Help: My mpango bought me land in Kitengela, can he take it back?

Is it binding?
  • Faith was bought a plot in Kitengela as a Christmas gift by her married lover
  • She wanted to know what would happen should he demand back the plot in case they disagree
  • Well, a gift in real estate must be registered and signed by or on behalf of the donor and attested by at least two witnesses

Dear Harry,

My married lover bought me a plot in Kitengela as a Christmas gift. He knew that it has been my dream to save to buy a plot and eventually construct an affordable house.

However, I am just curious on whether the law provides for property gift and what would happen should he demand back the plot in case we disagree?

Faith, Nairobi

Dear Faith,

It is legal to give as a gift a house or plot out of your love and affection for the donee (beneficiary).

It is a general principle of law that acceptance of a gift must be made during the lifetime of the donor (giver).

However, a gift in real estate must be registered and signed by or on behalf of the donor and attested by at least two witnesses.

If the house or plot is registered, legal procedures – filing transfer forms and payment of stamp duty - must be followed for the gift to be effective.

Legally, a spouse can keep the gift of a house or plot as his/her personal property as long as it is registered under his/her name.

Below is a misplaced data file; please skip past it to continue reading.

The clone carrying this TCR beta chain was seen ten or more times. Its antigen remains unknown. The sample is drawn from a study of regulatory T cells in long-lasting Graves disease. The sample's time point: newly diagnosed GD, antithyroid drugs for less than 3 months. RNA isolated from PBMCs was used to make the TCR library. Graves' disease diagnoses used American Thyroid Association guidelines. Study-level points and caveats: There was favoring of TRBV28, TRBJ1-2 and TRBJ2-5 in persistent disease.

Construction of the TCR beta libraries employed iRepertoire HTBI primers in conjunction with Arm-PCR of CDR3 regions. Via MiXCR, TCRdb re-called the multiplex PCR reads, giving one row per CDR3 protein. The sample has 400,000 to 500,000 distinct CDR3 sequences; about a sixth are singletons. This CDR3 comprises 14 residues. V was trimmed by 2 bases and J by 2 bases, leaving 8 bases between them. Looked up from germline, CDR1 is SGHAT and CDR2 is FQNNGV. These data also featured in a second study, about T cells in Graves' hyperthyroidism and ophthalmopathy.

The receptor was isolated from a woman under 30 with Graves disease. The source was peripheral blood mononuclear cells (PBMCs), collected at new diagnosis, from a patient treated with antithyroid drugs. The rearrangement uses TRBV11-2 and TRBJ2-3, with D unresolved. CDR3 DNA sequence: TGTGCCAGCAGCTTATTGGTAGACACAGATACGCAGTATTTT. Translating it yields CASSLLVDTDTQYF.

Similar principles of ownership apply to any beneficiary above the age of 18 years old. Trustees can manage the property on behalf of children until they clock 18.

But even as the wealthy shower loved ones with gifts, some of them renege when their relationships turn sour.

It is true that some relationships turn sour and people demand back property gifts they affectionately donated.

However, the givers of the gifts often lose the property disputes especially if the beneficiary registered the property under his/her name.

Recently, High Court Justice Luka Kimaru stopped a man from reclaiming a property he bought and registered under the name of his ex-lover.

According to the case, the man had fathered two children with the wife of another person and bought her the multi-million shilling property.

Justice Kimaru ruled that although the beneficiary was someone else's wife, the gift bought and registered under her name by her lover was her legal property!

Harry Ayodo is a practicing attorney of the High Court of Kenya and an employee of the Law Society of Kenya

 

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